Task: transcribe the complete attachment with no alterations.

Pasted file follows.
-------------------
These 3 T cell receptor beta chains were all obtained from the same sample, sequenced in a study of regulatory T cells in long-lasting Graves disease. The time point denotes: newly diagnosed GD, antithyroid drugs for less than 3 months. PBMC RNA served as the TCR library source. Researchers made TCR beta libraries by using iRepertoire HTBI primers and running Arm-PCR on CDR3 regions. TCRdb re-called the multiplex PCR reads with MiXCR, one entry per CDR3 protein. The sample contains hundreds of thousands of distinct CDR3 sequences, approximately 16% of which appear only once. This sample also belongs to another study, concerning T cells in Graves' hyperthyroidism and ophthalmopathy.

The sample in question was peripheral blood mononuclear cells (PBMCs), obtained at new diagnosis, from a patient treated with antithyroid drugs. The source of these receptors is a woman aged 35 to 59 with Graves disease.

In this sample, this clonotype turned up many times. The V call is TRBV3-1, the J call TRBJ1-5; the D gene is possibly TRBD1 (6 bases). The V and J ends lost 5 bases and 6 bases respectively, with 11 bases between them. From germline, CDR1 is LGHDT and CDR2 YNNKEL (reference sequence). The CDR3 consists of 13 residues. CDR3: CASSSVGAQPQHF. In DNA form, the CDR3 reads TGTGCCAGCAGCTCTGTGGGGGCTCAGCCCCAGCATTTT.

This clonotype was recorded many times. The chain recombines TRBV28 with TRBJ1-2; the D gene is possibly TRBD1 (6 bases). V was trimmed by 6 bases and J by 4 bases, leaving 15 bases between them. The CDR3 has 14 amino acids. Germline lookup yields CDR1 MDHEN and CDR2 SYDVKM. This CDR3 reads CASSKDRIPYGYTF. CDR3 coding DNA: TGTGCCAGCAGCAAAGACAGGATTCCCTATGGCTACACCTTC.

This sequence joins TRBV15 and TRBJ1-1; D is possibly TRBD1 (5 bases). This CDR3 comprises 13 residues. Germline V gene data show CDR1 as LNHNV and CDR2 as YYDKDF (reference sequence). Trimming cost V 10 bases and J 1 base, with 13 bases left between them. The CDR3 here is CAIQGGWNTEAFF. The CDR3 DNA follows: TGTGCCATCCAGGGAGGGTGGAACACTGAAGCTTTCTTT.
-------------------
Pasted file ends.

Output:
These 3 T cell receptor beta chains were all obtained from the same sample, sequenced in a study of regulatory T cells in long-lasting Graves disease. The time point denotes: newly diagnosed GD, antithyroid drugs for less than 3 months. PBMC RNA served as the TCR library source. Researchers made TCR beta libraries by using iRepertoire HTBI primers and running Arm-PCR on CDR3 regions. TCRdb re-called the multiplex PCR reads with MiXCR, one entry per CDR3 protein. The sample contains hundreds of thousands of distinct CDR3 sequences, approximately 16% of which appear only once. This sample also belongs to another study, concerning T cells in Graves' hyperthyroidism and ophthalmopathy.

The sample in question was peripheral blood mononuclear cells (PBMCs), obtained at new diagnosis, from a patient treated with antithyroid drugs. The source of these receptors is a woman aged 35 to 59 with Graves disease.

In this sample, this clonotype turned up many times. The V call is TRBV3-1, the J call TRBJ1-5; the D gene is possibly TRBD1 (6 bases). The V and J ends lost 5 bases and 6 bases respectively, with 11 bases between them. From germline, CDR1 is LGHDT and CDR2 YNNKEL (reference sequence). The CDR3 consists of 13 residues. CDR3: CASSSVGAQPQHF. In DNA form, the CDR3 reads TGTGCCAGCAGCTCTGTGGGGGCTCAGCCCCAGCATTTT.

This clonotype was recorded many times. The chain recombines TRBV28 with TRBJ1-2; the D gene is possibly TRBD1 (6 bases). V was trimmed by 6 bases and J by 4 bases, leaving 15 bases between them. The CDR3 has 14 amino acids. Germline lookup yields CDR1 MDHEN and CDR2 SYDVKM. This CDR3 reads CASSKDRIPYGYTF. CDR3 coding DNA: TGTGCCAGCAGCAAAGACAGGATTCCCTATGGCTACACCTTC.

This sequence joins TRBV15 and TRBJ1-1; D is possibly TRBD1 (5 bases). This CDR3 comprises 13 residues. Germline V gene data show CDR1 as LNHNV and CDR2 as YYDKDF (reference sequence). Trimming cost V 10 bases and J 1 base, with 13 bases left between them. The CDR3 here is CAIQGGWNTEAFF. The CDR3 DNA follows: TGTGCCATCCAGGGAGGGTGGAACACTGAAGCTTTCTTT.